This week marked a grim anniversary for my hometown of Los Angeles. Beginning on April 29, 1992, the city erupted in anger and fire for several days after a Simi Valley jury acquitted four LAPD officers in the beating of unarmed African-American motorist Rodney King.
Our local media is filled with stories of reporters, community leaders and residents remembering where they were and how they reacted when the civil unrest unfolded. I can't share in those stories, because I wasn't in L.A. at the time. I was a student at UC Berkeley, and I discovered that my hometown was burning when the front page of the San Francisco Chronicle landed at my dorm room door. Like millions across the country and the world, I could only watch - horrified - on my television from afar.
The mostly black, middle-class neighborhood where I grew up is just a few miles west of where the flashpoint - the infamous corner of Florence and Normandie - occurred. My mother was working as a nursing supervisor at a county clinic right in the heart of South-Central L.A., as the area was then known. Fortunately, she got home safely.
Some things have changed since the unrest opened up racial and class wounds caused by decades of de-facto segregation, police brutality, job losses and social neglect. South-Central L.A. was officially renamed South Los Angeles, presumably to erase the stigma associated with the former name. The Los Angeles Police Department has over the years made efforts to improve relations with people of color in the community. South L.A., once predominantly African-American, is now mostly Latino.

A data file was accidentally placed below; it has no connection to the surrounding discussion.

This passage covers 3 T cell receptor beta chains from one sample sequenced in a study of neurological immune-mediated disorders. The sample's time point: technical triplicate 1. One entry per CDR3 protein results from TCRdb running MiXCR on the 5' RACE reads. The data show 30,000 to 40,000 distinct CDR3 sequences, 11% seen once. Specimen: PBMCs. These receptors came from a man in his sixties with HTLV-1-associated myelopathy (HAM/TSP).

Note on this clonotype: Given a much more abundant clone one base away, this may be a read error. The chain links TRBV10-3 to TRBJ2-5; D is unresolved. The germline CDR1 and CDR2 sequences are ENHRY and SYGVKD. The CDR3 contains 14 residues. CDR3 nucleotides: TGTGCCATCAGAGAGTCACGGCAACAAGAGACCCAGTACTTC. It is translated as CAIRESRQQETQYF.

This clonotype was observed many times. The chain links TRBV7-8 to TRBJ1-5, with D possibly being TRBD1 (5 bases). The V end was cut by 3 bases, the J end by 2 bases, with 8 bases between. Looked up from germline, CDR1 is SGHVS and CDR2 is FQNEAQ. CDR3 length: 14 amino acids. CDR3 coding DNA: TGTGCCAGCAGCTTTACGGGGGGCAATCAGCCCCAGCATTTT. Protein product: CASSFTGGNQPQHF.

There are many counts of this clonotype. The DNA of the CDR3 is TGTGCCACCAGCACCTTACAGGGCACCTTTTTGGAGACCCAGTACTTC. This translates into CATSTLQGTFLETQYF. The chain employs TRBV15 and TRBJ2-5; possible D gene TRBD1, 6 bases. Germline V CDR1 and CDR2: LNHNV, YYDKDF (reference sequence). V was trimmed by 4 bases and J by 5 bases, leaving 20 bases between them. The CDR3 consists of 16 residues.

However, some things haven't changed. I moved back to my childhood home to look for work after several years writing for newspapers in central California. Unfortunately, the economic situation in South L.A. is worse than it was 20 years ago. Unemployment in the entire city is high - just below 12%. L.A. is economically segregated now more than ever. Drive from West L.A. to South L.A. and you'll go from eye-popping wealth to grinding poverty. After the unrest, politicians made grandiose promises to rebuild South L.A. But many of those promises proved hollow. South L.A. is still chronically underdeveloped and dotted with empty, weedy lots - some next to my neighborhood.
Yet, there's reason to hope. The decades-long abandoned buildings on the blighted lot a couple of blocks from my house are finally being demolished, and hopefully, development will begin there soon. The movie theater and shopping mall across the street from that lot was recently renovated. In January, the first fine-dining restaurant since probably when I was a kid opened down the street. And a long-awaited east-west light rail line - the first in 50 years - has just opened in South L.A. The new Expo Line now links downtown to Culver City in the west and will eventually reach Santa Monica in four years. I took the Expo on a round trip to downtown on its inaugural weekend. Service was free and celebrations were held along the route. The train was packed with excited people. Finally, South L.A. had something to celebrate. It feels a little less cut off from the rest of Los Angeles. With the exception of the island of wealth that is the University of Southern California, most of the area along the Expo route is poor and blighted. New transit hubs often attract economic development. Will South L.A. benefit or will another 20 years pass without much progress?